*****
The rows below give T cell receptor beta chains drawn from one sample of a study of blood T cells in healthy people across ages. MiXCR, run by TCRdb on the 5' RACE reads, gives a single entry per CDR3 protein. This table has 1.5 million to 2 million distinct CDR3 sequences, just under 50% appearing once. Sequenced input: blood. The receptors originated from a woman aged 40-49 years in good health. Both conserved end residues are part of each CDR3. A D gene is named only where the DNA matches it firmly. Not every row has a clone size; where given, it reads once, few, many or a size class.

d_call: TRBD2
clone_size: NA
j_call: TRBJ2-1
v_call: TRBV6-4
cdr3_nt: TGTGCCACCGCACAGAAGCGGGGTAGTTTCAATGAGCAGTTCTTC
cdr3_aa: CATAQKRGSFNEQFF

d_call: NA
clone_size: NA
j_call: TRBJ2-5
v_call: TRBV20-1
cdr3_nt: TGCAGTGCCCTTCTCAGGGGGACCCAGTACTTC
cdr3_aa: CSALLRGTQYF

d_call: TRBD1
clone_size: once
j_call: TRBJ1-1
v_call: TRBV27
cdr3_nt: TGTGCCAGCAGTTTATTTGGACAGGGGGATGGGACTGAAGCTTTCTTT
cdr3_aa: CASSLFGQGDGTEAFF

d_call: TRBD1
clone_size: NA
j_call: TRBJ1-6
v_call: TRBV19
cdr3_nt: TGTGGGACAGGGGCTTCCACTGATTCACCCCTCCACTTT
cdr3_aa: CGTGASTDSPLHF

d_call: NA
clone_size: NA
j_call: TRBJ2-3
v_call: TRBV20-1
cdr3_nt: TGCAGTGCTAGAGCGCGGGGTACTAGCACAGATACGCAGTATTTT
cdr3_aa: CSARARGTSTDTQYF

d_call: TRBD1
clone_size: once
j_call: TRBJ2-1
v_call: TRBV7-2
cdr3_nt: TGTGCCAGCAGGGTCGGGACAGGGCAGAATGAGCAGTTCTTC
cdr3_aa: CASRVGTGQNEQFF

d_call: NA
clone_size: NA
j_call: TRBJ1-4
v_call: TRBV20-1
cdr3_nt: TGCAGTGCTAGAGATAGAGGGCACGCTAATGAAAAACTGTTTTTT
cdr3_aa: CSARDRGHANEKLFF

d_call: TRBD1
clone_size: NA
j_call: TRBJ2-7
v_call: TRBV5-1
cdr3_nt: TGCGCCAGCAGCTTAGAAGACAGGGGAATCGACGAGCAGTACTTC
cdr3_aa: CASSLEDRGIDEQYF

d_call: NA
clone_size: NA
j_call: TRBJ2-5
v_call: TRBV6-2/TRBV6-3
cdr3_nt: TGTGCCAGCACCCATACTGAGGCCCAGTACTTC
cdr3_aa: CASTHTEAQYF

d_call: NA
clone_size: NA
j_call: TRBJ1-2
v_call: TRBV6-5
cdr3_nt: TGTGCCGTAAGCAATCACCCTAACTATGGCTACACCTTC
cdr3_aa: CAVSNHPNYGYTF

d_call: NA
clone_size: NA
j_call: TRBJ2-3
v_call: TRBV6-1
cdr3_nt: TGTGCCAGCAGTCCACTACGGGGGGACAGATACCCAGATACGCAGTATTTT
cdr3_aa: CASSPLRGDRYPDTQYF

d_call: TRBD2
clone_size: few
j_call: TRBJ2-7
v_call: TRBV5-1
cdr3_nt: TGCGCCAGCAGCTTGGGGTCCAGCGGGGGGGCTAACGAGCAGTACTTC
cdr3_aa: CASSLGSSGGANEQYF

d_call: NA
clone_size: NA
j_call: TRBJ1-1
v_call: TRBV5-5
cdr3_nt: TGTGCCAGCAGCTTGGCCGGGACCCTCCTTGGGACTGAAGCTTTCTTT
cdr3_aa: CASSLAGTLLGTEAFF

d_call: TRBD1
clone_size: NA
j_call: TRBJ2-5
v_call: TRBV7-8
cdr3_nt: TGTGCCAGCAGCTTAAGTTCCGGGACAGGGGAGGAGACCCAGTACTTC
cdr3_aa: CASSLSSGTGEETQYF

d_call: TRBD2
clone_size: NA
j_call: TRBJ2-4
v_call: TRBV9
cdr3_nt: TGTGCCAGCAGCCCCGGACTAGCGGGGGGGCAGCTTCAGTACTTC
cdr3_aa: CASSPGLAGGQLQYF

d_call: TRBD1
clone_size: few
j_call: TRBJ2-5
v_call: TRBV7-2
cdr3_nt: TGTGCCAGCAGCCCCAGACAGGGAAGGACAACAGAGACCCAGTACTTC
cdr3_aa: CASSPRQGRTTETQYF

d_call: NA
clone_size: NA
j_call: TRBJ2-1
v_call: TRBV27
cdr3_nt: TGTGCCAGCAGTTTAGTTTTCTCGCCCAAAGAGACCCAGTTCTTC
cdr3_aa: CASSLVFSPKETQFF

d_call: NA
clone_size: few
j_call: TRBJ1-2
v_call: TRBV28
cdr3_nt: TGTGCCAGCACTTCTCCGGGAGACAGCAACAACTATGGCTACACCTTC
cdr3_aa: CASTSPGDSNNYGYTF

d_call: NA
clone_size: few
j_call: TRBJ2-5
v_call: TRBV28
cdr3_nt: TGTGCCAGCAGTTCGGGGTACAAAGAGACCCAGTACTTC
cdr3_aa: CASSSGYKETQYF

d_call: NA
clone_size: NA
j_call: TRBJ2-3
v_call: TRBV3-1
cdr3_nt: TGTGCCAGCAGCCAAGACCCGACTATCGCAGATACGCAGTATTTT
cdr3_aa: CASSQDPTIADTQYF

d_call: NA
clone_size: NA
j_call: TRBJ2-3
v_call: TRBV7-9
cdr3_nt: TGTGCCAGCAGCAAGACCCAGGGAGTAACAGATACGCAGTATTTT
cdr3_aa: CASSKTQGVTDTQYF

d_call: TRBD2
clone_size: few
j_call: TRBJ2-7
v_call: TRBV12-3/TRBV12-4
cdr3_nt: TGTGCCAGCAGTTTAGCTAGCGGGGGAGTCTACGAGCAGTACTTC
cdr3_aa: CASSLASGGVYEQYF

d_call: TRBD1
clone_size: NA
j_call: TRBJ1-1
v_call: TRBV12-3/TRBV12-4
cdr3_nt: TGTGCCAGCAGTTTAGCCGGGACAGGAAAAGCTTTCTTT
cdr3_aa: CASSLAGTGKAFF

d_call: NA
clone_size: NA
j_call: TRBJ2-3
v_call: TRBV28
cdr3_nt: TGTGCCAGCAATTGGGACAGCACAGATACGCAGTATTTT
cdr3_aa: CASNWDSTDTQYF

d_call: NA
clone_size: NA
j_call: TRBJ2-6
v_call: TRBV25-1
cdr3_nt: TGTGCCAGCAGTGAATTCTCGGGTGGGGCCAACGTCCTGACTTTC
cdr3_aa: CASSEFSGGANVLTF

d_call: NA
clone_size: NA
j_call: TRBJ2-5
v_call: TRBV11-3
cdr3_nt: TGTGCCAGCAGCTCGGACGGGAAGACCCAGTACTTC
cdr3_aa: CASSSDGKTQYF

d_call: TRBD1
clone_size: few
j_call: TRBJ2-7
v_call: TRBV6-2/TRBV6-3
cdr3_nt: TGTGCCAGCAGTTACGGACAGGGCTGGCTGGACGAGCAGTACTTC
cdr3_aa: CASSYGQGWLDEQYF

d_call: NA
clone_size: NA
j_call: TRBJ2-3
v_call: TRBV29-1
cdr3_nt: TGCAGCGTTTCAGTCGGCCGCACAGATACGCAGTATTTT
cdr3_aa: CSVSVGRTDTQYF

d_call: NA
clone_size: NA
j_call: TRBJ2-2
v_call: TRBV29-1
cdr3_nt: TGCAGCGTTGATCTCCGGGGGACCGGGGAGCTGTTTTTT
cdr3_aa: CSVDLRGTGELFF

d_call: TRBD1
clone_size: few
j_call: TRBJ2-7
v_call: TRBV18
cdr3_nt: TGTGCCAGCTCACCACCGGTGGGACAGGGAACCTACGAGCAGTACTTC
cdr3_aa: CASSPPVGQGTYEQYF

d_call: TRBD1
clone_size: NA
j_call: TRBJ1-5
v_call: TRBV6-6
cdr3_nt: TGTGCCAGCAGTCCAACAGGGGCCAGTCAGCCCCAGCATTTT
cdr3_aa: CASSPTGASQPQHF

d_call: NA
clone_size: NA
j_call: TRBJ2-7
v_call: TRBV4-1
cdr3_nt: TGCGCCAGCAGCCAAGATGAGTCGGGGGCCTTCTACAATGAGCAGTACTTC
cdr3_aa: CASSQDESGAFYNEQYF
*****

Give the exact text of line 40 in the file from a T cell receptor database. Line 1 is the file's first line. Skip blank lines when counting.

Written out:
j_call: TRBJ1-4